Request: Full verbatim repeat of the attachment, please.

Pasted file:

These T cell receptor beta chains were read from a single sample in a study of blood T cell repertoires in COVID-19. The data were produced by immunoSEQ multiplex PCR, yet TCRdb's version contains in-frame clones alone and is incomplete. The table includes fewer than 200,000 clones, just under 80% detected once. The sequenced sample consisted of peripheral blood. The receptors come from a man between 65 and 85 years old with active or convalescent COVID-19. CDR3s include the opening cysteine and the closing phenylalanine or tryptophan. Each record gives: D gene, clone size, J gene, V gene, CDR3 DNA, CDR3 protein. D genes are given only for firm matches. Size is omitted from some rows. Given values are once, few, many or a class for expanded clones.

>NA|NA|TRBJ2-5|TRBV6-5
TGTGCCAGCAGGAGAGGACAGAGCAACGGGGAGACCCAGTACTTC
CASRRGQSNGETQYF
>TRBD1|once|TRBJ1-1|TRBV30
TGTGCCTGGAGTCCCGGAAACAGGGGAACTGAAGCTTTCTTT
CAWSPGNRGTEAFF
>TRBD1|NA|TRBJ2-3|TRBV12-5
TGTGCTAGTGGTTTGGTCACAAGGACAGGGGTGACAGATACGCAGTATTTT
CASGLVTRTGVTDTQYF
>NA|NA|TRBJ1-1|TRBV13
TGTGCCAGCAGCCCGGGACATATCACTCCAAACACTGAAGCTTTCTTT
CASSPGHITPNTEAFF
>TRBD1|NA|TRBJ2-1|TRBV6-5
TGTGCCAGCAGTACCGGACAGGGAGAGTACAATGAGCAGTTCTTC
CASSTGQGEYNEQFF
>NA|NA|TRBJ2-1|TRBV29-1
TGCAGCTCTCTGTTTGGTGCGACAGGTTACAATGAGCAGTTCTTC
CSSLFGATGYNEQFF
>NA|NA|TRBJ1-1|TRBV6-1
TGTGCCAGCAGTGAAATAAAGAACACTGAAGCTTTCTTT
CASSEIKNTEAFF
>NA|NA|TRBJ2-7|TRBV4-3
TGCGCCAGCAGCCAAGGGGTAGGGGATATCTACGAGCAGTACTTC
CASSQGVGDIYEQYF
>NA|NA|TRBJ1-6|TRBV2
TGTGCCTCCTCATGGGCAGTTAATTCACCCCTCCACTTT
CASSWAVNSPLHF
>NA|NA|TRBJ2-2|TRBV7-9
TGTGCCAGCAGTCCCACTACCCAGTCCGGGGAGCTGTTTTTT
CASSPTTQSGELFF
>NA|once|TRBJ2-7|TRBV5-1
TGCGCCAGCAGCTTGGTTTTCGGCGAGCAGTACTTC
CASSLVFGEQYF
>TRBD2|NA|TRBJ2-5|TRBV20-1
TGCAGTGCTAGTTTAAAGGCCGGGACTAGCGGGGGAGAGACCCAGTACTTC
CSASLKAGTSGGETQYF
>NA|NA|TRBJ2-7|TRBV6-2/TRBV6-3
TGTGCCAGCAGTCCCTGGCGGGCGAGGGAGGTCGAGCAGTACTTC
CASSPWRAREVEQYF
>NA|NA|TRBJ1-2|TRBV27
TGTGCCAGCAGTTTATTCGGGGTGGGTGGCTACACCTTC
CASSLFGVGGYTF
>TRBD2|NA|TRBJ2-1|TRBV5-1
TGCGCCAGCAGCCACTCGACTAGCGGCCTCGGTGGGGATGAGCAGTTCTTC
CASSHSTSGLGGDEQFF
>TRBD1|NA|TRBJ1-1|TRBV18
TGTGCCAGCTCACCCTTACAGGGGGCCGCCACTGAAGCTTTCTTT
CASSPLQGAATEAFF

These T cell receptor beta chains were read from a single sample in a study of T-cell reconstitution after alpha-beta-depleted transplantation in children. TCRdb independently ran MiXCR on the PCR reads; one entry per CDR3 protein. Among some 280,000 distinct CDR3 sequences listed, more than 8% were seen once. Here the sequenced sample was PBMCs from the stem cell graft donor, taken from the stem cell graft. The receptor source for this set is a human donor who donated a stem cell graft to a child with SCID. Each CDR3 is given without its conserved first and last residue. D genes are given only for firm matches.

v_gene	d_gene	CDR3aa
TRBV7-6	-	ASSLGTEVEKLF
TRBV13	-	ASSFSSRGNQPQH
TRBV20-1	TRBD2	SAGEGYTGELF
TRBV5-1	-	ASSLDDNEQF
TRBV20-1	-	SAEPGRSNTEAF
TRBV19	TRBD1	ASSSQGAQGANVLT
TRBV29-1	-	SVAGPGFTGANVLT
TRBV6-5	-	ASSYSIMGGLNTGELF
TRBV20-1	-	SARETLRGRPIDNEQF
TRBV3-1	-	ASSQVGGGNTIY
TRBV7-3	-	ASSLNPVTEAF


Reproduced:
These T cell receptor beta chains were read from a single sample in a study of blood T cell repertoires in COVID-19. The data were produced by immunoSEQ multiplex PCR, yet TCRdb's version contains in-frame clones alone and is incomplete. The table includes fewer than 200,000 clones, just under 80% detected once. The sequenced sample consisted of peripheral blood. The receptors come from a man between 65 and 85 years old with active or convalescent COVID-19. CDR3s include the opening cysteine and the closing phenylalanine or tryptophan. Each record gives: D gene, clone size, J gene, V gene, CDR3 DNA, CDR3 protein. D genes are given only for firm matches. Size is omitted from some rows. Given values are once, few, many or a class for expanded clones.

>NA|NA|TRBJ2-5|TRBV6-5
TGTGCCAGCAGGAGAGGACAGAGCAACGGGGAGACCCAGTACTTC
CASRRGQSNGETQYF
>TRBD1|once|TRBJ1-1|TRBV30
TGTGCCTGGAGTCCCGGAAACAGGGGAACTGAAGCTTTCTTT
CAWSPGNRGTEAFF
>TRBD1|NA|TRBJ2-3|TRBV12-5
TGTGCTAGTGGTTTGGTCACAAGGACAGGGGTGACAGATACGCAGTATTTT
CASGLVTRTGVTDTQYF
>NA|NA|TRBJ1-1|TRBV13
TGTGCCAGCAGCCCGGGACATATCACTCCAAACACTGAAGCTTTCTTT
CASSPGHITPNTEAFF
>TRBD1|NA|TRBJ2-1|TRBV6-5
TGTGCCAGCAGTACCGGACAGGGAGAGTACAATGAGCAGTTCTTC
CASSTGQGEYNEQFF
>NA|NA|TRBJ2-1|TRBV29-1
TGCAGCTCTCTGTTTGGTGCGACAGGTTACAATGAGCAGTTCTTC
CSSLFGATGYNEQFF
>NA|NA|TRBJ1-1|TRBV6-1
TGTGCCAGCAGTGAAATAAAGAACACTGAAGCTTTCTTT
CASSEIKNTEAFF
>NA|NA|TRBJ2-7|TRBV4-3
TGCGCCAGCAGCCAAGGGGTAGGGGATATCTACGAGCAGTACTTC
CASSQGVGDIYEQYF
>NA|NA|TRBJ1-6|TRBV2
TGTGCCTCCTCATGGGCAGTTAATTCACCCCTCCACTTT
CASSWAVNSPLHF
>NA|NA|TRBJ2-2|TRBV7-9
TGTGCCAGCAGTCCCACTACCCAGTCCGGGGAGCTGTTTTTT
CASSPTTQSGELFF
>NA|once|TRBJ2-7|TRBV5-1
TGCGCCAGCAGCTTGGTTTTCGGCGAGCAGTACTTC
CASSLVFGEQYF
>TRBD2|NA|TRBJ2-5|TRBV20-1
TGCAGTGCTAGTTTAAAGGCCGGGACTAGCGGGGGAGAGACCCAGTACTTC
CSASLKAGTSGGETQYF
>NA|NA|TRBJ2-7|TRBV6-2/TRBV6-3
TGTGCCAGCAGTCCCTGGCGGGCGAGGGAGGTCGAGCAGTACTTC
CASSPWRAREVEQYF
>NA|NA|TRBJ1-2|TRBV27
TGTGCCAGCAGTTTATTCGGGGTGGGTGGCTACACCTTC
CASSLFGVGGYTF
>TRBD2|NA|TRBJ2-1|TRBV5-1
TGCGCCAGCAGCCACTCGACTAGCGGCCTCGGTGGGGATGAGCAGTTCTTC
CASSHSTSGLGGDEQFF
>TRBD1|NA|TRBJ1-1|TRBV18
TGTGCCAGCTCACCCTTACAGGGGGCCGCCACTGAAGCTTTCTTT
CASSPLQGAATEAFF

These T cell receptor beta chains were read from a single sample in a study of T-cell reconstitution after alpha-beta-depleted transplantation in children. TCRdb independently ran MiXCR on the PCR reads; one entry per CDR3 protein. Among some 280,000 distinct CDR3 sequences listed, more than 8% were seen once. Here the sequenced sample was PBMCs from the stem cell graft donor, taken from the stem cell graft. The receptor source for this set is a human donor who donated a stem cell graft to a child with SCID. Each CDR3 is given without its conserved first and last residue. D genes are given only for firm matches.

v_gene	d_gene	CDR3aa
TRBV7-6	-	ASSLGTEVEKLF
TRBV13	-	ASSFSSRGNQPQH
TRBV20-1	TRBD2	SAGEGYTGELF
TRBV5-1	-	ASSLDDNEQF
TRBV20-1	-	SAEPGRSNTEAF
TRBV19	TRBD1	ASSSQGAQGANVLT
TRBV29-1	-	SVAGPGFTGANVLT
TRBV6-5	-	ASSYSIMGGLNTGELF
TRBV20-1	-	SARETLRGRPIDNEQF
TRBV3-1	-	ASSQVGGGNTIY
TRBV7-3	-	ASSLNPVTEAF